In addition, the neuropsychological performance of the patients was tested at the beginning and end of the study, using a specific test (the d2-test) that primarily measures attention and concentration [2].

Dr Bartsch said: “After short-term sobriety of less than two months, we found that brain volume had increased by an average of nearly two per cent (1.82%), with a range of -0.19 to 4.32%. Only the one patient with the longest history of alcohol dependence (25 years) had a slightly reduced brain volume (-0.19%), but that value is within the margin of measurement error. Volumetric brain recovery was signified by the patients’ brains expanding beyond their previous limits, with an outward brain edge shift for the outer regions and an inward shift for the inner ones.

“In addition, on average across all the patients, cerebellar choline levels increased by about 20%, while levels of NAA in the cerebellar and frontal region of the brain and frontal choline significantly increased by about 10%. Brain volume regeneration correlated with the percentages increase in choline, indicating that volume regain is driven primarily by rising choline levels, while the more the NAA recovered, the better the patients performed on the d2-test.”

There were no significant changes in the controls.

Dr Bartsch and his colleagues were confident that the increase in brain volume and form was not simply due to rehydration of the brain, as concentrations of choline and NAA increased even when water levels and other metabolites did not change significantly.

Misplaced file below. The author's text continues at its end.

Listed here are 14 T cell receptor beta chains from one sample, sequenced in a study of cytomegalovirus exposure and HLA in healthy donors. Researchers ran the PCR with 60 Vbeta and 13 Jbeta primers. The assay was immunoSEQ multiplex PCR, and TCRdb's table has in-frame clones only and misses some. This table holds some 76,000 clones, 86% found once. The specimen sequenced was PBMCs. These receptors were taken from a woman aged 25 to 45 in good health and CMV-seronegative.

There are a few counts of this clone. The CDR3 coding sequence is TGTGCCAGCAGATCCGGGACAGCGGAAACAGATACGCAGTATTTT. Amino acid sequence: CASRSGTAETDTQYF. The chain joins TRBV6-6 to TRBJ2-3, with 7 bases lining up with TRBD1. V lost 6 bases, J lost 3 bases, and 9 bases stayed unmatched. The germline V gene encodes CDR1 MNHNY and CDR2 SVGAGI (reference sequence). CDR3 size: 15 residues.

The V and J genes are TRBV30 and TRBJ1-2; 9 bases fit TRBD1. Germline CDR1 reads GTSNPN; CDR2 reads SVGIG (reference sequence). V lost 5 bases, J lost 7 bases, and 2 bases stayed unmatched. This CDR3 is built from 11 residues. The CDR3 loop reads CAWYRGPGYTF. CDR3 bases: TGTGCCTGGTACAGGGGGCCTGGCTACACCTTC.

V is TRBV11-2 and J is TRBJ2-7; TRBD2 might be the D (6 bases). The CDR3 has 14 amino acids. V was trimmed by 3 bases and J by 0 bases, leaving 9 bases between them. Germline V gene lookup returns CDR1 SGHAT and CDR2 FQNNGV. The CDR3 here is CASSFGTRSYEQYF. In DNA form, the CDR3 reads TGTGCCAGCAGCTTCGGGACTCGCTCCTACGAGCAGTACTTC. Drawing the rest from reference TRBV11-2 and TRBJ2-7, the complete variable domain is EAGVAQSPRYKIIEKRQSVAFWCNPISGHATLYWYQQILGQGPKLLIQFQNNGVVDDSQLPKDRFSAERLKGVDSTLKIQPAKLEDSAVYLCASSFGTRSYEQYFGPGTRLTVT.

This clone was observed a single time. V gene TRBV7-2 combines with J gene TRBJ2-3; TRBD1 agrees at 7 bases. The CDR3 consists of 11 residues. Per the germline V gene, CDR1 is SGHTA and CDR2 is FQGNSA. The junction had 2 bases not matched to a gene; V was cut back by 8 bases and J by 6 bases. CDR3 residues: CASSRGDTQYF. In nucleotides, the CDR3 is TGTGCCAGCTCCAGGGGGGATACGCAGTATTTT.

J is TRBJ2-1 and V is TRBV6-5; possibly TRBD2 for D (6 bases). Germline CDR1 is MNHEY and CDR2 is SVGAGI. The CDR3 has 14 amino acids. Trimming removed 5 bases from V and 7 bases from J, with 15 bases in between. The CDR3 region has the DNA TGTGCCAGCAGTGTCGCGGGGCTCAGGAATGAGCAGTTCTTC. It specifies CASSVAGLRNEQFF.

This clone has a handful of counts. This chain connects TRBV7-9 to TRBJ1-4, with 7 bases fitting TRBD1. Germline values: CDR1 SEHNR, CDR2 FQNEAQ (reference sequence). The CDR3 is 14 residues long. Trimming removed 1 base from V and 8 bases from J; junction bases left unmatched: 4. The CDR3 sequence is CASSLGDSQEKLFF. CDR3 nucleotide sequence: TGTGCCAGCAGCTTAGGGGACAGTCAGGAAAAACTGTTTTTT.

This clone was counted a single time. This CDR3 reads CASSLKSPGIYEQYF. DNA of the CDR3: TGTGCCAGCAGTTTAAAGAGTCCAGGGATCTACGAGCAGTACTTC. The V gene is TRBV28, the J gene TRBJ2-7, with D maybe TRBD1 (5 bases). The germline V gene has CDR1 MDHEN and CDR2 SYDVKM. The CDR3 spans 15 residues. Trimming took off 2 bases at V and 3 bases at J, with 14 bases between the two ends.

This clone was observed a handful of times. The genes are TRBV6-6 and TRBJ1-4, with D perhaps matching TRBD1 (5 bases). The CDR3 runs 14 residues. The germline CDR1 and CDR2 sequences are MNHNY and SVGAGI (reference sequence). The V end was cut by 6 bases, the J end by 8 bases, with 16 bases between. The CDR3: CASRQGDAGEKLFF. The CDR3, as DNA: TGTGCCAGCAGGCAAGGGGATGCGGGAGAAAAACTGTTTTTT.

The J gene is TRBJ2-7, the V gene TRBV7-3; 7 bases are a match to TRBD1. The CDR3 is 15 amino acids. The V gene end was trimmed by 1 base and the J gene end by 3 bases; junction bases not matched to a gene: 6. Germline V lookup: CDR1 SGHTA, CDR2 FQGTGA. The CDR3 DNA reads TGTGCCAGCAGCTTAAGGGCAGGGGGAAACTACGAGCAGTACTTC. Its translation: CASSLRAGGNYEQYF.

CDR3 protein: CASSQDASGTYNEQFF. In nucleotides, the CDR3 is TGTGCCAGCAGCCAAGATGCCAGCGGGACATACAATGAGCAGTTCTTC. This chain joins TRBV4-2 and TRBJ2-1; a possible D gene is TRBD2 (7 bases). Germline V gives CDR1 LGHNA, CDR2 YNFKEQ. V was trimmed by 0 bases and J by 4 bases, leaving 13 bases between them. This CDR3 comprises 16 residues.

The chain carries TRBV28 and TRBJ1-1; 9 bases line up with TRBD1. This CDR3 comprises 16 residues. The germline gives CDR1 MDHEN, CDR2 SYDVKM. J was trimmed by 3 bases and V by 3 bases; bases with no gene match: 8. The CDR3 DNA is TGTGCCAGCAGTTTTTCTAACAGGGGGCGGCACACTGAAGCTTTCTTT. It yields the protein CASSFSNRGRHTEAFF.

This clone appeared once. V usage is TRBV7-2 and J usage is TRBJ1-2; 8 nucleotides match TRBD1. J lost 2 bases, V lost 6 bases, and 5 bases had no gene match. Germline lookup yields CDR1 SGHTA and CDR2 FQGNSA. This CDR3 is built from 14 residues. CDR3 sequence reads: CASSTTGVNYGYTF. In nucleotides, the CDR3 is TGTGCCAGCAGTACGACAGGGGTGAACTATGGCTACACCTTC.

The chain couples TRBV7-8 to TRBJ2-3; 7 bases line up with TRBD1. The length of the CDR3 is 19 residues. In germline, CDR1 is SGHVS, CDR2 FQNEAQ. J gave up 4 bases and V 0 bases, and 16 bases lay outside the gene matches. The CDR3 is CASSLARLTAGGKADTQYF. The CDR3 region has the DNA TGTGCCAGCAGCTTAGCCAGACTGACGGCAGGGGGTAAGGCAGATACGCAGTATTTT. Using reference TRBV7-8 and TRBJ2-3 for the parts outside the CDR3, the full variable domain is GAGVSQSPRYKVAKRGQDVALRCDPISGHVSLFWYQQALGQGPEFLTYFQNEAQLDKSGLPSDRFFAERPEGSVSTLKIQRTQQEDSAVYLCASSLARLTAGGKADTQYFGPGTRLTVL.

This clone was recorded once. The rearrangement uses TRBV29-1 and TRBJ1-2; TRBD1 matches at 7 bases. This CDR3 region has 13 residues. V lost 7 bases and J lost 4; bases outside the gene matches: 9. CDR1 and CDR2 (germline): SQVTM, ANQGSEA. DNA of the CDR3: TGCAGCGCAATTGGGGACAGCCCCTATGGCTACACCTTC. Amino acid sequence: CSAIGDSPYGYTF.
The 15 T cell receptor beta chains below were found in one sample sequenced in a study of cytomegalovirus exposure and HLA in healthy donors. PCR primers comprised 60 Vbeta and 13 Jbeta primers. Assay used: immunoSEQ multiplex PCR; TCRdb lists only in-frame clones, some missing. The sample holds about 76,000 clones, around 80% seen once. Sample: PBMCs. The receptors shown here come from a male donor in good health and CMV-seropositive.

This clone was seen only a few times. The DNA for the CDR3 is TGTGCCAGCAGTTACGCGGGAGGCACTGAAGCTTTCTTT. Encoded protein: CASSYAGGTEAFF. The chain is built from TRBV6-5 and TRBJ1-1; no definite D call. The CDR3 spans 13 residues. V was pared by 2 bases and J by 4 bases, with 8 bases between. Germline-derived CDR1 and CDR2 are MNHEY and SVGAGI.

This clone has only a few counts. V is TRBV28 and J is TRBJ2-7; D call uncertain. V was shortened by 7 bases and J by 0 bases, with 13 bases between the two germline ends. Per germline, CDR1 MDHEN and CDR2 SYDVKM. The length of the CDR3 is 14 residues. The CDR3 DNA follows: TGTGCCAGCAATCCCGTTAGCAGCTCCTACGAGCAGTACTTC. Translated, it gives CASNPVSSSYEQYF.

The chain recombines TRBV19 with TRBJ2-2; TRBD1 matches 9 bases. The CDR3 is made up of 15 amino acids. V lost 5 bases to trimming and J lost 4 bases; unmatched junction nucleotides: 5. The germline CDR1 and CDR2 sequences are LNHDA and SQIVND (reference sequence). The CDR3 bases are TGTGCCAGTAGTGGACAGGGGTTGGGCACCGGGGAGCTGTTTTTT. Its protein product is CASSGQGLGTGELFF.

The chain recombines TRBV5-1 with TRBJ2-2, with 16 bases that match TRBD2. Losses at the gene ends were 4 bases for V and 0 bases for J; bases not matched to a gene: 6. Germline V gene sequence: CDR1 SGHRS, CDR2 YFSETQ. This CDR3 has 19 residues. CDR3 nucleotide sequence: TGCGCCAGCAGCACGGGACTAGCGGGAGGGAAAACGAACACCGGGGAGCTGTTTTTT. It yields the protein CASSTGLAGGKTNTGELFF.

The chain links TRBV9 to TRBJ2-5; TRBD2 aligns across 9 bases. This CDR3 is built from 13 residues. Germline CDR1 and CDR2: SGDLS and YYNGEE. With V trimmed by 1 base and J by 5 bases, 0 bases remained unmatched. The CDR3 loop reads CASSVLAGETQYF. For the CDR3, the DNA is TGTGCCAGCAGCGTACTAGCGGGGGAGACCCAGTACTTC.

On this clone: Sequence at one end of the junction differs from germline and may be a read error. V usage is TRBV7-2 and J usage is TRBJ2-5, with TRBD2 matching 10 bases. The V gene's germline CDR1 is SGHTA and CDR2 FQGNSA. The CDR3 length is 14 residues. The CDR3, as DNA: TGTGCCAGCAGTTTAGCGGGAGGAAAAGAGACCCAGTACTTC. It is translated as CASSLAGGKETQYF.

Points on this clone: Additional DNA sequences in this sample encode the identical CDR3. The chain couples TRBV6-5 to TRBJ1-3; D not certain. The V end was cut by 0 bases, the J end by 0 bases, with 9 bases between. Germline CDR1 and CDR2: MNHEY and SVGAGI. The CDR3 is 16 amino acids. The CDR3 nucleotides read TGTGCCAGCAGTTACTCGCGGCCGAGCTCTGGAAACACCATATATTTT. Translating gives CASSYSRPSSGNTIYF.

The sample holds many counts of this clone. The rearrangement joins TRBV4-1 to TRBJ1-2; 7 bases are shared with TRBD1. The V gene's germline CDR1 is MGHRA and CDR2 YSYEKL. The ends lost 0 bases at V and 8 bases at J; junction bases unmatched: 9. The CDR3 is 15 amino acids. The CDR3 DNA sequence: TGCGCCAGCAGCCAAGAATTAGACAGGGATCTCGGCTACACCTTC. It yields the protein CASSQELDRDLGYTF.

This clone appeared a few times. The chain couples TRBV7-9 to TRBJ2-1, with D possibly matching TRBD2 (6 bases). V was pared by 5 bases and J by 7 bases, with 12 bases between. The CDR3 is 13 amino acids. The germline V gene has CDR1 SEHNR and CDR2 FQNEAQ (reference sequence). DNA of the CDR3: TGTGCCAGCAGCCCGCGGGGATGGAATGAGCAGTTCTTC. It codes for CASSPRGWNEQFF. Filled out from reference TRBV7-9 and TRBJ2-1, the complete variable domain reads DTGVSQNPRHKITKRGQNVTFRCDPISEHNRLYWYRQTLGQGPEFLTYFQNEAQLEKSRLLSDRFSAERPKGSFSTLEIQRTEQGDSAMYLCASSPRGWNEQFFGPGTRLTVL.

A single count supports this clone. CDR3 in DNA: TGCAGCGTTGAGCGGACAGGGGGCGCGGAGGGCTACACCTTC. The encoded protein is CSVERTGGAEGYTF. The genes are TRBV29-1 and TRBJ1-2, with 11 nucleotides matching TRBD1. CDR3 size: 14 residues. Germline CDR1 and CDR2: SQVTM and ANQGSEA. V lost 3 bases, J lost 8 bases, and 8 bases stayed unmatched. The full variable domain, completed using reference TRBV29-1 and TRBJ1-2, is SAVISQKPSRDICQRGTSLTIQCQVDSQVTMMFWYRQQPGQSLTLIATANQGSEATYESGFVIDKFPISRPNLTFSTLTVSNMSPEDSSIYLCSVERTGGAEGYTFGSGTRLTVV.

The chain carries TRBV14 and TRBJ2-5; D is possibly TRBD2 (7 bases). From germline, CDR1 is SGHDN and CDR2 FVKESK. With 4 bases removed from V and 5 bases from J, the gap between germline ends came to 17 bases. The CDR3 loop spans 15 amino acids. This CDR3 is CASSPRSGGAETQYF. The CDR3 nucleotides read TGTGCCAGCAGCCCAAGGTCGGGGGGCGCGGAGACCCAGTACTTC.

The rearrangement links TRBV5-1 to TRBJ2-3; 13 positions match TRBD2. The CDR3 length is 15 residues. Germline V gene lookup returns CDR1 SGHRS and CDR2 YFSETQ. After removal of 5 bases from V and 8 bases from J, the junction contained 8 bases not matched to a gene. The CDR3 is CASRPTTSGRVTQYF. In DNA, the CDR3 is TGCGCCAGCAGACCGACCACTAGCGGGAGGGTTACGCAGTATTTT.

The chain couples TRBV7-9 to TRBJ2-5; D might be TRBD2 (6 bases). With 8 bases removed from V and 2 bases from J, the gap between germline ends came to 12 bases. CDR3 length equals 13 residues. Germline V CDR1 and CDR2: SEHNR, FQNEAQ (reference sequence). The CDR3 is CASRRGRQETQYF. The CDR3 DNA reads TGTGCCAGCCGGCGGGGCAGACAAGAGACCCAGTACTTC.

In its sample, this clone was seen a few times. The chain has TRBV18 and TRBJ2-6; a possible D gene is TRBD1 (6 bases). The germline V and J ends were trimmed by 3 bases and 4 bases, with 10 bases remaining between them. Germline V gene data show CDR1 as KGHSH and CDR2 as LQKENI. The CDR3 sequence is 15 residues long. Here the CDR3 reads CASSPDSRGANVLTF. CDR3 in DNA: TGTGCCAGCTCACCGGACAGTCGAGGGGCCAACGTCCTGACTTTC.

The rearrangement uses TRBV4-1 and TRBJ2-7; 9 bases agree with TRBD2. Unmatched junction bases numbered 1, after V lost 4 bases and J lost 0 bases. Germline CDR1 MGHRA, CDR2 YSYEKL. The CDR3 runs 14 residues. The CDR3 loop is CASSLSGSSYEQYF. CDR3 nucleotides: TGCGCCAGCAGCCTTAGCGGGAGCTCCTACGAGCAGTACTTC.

“Our results indicate that early brain recovery through abstinence does not simply reflect rehydration. Instead, the adult human brain, and particularly its white matter, seems to possess genuine capabilities for re-growth. Our findings show the ways that the brain can recover from the toxic insults of chronic alcoholism and substantiate the early measurable benefits of therapeutic sobriety. However, they also suggest that prolonged dependence on alcohol may limit rapid recovery from white matter brain injury.

“Modern neuroimaging enables us to monitor morphological, metabolic and other functional brain changes. Usually this has been applied to evaluate the degree and speed of brain degeneration in illnesses such as Alzheimer’s disease or multiple sclerosis. Here, we show that neuroimaging can also demonstrate and quantify brain regeneration in substance and function. Data analysis is crucial to these endeavours, and modern software such as the tools delivered by the Image Analysis Group at the FMRIB centre in Oxford provides us with the utilities necessary for such studies. For instance, I am able to inform a specific patient how much exactly his or her brain has benefited from sobriety and, as a clinician, I believe this may be a very supportive part of their treatment,” he concluded.

In an accompanying commentary, Professor Graeme Mason, wrote that the study was important not just because it unified several previously separate lines of research but because it might give doctors the tools to motivate their alcohol-dependent patients to stay sober.

“Doctors treating or studying alcoholism should be made aware of the research of Dr Bartsch because it may provide a motivational tool that is a broad set of concrete, tangible, and rapid benefits of sobriety: cognition, chemistry and brain volume,” wrote the associate professor of diagnostic radiology and psychiatry at Yale University. Prof Mason believed this was a particularly valuable contribution of the study because “patients often become discouraged from the physical and cognitive difficulties of achieving and maintaining sobriety”.

Dr Andreas Bartsch | alfa